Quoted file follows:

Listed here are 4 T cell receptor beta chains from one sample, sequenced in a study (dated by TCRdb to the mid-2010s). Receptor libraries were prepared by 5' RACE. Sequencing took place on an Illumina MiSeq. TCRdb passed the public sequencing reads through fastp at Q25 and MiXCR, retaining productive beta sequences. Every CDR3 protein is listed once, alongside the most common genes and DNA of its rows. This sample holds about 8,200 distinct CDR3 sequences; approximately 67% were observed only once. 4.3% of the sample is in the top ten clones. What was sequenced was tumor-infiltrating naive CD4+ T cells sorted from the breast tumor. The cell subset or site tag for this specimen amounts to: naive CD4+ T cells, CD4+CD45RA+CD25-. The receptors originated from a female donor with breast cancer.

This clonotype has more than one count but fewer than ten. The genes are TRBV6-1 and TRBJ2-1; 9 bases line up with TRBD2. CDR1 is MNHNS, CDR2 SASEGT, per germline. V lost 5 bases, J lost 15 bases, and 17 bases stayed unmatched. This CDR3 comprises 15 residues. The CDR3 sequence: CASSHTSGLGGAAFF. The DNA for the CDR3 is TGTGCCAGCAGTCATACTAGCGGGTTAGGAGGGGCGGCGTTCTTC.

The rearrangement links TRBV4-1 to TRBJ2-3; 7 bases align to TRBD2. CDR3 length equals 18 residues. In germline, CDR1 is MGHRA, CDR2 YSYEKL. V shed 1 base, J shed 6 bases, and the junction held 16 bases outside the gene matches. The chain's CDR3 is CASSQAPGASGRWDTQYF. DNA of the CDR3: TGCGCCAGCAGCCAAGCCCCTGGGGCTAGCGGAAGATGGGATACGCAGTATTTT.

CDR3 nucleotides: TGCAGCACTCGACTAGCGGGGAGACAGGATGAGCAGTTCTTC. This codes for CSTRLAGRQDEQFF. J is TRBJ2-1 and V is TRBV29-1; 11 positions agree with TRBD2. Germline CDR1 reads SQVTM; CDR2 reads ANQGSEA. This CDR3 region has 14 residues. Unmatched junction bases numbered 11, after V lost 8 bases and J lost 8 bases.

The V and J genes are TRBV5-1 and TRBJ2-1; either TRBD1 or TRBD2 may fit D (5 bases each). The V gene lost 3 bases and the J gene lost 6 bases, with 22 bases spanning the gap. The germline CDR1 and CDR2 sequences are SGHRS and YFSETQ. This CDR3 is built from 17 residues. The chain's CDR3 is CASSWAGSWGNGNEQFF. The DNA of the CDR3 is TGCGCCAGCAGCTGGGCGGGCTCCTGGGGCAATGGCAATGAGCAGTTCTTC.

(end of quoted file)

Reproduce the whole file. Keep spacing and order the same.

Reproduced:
Listed here are 4 T cell receptor beta chains from one sample, sequenced in a study (dated by TCRdb to the mid-2010s). Receptor libraries were prepared by 5' RACE. Sequencing took place on an Illumina MiSeq. TCRdb passed the public sequencing reads through fastp at Q25 and MiXCR, retaining productive beta sequences. Every CDR3 protein is listed once, alongside the most common genes and DNA of its rows. This sample holds about 8,200 distinct CDR3 sequences; approximately 67% were observed only once. 4.3% of the sample is in the top ten clones. What was sequenced was tumor-infiltrating naive CD4+ T cells sorted from the breast tumor. The cell subset or site tag for this specimen amounts to: naive CD4+ T cells, CD4+CD45RA+CD25-. The receptors originated from a female donor with breast cancer.

This clonotype has more than one count but fewer than ten. The genes are TRBV6-1 and TRBJ2-1; 9 bases line up with TRBD2. CDR1 is MNHNS, CDR2 SASEGT, per germline. V lost 5 bases, J lost 15 bases, and 17 bases stayed unmatched. This CDR3 comprises 15 residues. The CDR3 sequence: CASSHTSGLGGAAFF. The DNA for the CDR3 is TGTGCCAGCAGTCATACTAGCGGGTTAGGAGGGGCGGCGTTCTTC.

The rearrangement links TRBV4-1 to TRBJ2-3; 7 bases align to TRBD2. CDR3 length equals 18 residues. In germline, CDR1 is MGHRA, CDR2 YSYEKL. V shed 1 base, J shed 6 bases, and the junction held 16 bases outside the gene matches. The chain's CDR3 is CASSQAPGASGRWDTQYF. DNA of the CDR3: TGCGCCAGCAGCCAAGCCCCTGGGGCTAGCGGAAGATGGGATACGCAGTATTTT.

CDR3 nucleotides: TGCAGCACTCGACTAGCGGGGAGACAGGATGAGCAGTTCTTC. This codes for CSTRLAGRQDEQFF. J is TRBJ2-1 and V is TRBV29-1; 11 positions agree with TRBD2. Germline CDR1 reads SQVTM; CDR2 reads ANQGSEA. This CDR3 region has 14 residues. Unmatched junction bases numbered 11, after V lost 8 bases and J lost 8 bases.

The V and J genes are TRBV5-1 and TRBJ2-1; either TRBD1 or TRBD2 may fit D (5 bases each). The V gene lost 3 bases and the J gene lost 6 bases, with 22 bases spanning the gap. The germline CDR1 and CDR2 sequences are SGHRS and YFSETQ. This CDR3 is built from 17 residues. The chain's CDR3 is CASSWAGSWGNGNEQFF. The DNA of the CDR3 is TGCGCCAGCAGCTGGGCGGGCTCCTGGGGCAATGGCAATGAGCAGTTCTTC.